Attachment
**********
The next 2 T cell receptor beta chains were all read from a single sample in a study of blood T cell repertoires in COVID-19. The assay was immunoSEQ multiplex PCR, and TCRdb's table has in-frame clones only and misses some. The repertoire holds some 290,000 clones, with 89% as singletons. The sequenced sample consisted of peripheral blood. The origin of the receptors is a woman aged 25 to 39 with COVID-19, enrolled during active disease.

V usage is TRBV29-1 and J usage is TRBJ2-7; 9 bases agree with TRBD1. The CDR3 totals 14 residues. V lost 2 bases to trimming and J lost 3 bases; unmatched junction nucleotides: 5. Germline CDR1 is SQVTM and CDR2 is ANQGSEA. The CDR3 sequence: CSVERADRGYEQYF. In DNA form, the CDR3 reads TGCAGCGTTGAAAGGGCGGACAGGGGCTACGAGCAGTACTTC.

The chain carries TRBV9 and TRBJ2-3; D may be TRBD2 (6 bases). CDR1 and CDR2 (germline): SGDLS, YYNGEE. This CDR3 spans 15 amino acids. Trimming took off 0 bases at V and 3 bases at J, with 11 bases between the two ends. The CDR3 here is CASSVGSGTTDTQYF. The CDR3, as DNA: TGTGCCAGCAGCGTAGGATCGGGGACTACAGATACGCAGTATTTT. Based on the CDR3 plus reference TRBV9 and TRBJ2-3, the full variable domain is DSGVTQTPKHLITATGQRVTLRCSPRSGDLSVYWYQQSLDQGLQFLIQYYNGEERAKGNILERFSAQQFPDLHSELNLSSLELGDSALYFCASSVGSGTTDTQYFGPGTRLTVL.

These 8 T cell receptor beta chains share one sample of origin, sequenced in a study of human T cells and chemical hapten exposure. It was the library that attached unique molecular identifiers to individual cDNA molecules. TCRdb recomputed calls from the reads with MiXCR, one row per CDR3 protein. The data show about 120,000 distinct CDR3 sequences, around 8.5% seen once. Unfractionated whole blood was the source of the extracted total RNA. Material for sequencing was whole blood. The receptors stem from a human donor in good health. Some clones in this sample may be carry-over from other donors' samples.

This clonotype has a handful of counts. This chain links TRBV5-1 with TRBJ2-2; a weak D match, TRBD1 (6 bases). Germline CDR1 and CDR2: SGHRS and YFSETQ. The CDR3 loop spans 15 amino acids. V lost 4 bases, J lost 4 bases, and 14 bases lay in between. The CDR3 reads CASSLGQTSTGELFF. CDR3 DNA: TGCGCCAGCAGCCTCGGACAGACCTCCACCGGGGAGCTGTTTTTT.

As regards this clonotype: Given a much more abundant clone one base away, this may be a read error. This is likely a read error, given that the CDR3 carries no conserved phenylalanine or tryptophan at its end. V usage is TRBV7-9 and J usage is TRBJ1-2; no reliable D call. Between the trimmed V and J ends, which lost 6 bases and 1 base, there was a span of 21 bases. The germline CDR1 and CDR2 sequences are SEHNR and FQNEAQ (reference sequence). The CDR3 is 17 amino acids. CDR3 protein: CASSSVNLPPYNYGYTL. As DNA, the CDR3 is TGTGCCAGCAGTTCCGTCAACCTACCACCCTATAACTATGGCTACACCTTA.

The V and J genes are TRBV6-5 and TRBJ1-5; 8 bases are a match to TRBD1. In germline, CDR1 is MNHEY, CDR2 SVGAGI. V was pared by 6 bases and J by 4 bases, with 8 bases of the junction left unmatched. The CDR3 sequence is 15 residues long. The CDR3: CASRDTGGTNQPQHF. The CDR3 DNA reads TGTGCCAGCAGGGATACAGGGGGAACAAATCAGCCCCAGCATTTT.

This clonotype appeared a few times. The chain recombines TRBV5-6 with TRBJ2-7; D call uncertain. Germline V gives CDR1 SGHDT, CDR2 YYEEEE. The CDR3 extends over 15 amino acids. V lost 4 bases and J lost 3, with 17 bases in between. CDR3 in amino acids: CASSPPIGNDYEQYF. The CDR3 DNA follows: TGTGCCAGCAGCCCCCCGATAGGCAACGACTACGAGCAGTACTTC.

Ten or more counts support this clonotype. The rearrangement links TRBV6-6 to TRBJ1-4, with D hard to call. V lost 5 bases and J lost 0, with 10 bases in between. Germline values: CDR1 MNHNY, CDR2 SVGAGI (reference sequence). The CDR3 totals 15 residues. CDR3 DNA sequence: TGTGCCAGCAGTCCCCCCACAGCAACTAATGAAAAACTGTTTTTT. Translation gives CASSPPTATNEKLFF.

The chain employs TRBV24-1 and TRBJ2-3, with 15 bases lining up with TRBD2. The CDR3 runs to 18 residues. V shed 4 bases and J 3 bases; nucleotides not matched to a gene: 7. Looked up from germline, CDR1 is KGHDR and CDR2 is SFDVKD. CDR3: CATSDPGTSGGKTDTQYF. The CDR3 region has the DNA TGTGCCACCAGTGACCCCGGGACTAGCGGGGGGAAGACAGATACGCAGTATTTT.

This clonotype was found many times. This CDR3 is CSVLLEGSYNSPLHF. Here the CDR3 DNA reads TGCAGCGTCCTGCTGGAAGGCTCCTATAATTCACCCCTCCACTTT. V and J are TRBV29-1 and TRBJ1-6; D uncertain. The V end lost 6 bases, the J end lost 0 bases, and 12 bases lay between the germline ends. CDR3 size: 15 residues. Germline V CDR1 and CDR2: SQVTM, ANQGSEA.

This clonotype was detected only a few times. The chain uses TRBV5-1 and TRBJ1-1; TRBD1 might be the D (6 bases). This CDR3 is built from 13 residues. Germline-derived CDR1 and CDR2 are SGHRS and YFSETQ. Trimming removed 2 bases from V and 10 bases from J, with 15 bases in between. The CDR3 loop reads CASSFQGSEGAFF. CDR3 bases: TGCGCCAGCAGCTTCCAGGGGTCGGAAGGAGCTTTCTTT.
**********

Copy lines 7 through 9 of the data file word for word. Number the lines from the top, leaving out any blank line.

The V and J genes are TRBV6-5 and TRBJ1-5; 8 bases are a match to TRBD1. In germline, CDR1 is MNHEY, CDR2 SVGAGI. V was pared by 6 bases and J by 4 bases, with 8 bases of the junction left unmatched. The CDR3 sequence is 15 residues long. The CDR3: CASRDTGGTNQPQHF. The CDR3 DNA reads TGTGCCAGCAGGGATACAGGGGGAACAAATCAGCCCCAGCATTTT.

This clonotype appeared a few times. The chain recombines TRBV5-6 with TRBJ2-7; D call uncertain. Germline V gives CDR1 SGHDT, CDR2 YYEEEE. The CDR3 extends over 15 amino acids. V lost 4 bases and J lost 3, with 17 bases in between. CDR3 in amino acids: CASSPPIGNDYEQYF. The CDR3 DNA follows: TGTGCCAGCAGCCCCCCGATAGGCAACGACTACGAGCAGTACTTC.

Ten or more counts support this clonotype. The rearrangement links TRBV6-6 to TRBJ1-4, with D hard to call. V lost 5 bases and J lost 0, with 10 bases in between. Germline values: CDR1 MNHNY, CDR2 SVGAGI (reference sequence). The CDR3 totals 15 residues. CDR3 DNA sequence: TGTGCCAGCAGTCCCCCCACAGCAACTAATGAAAAACTGTTTTTT. Translation gives CASSPPTATNEKLFF.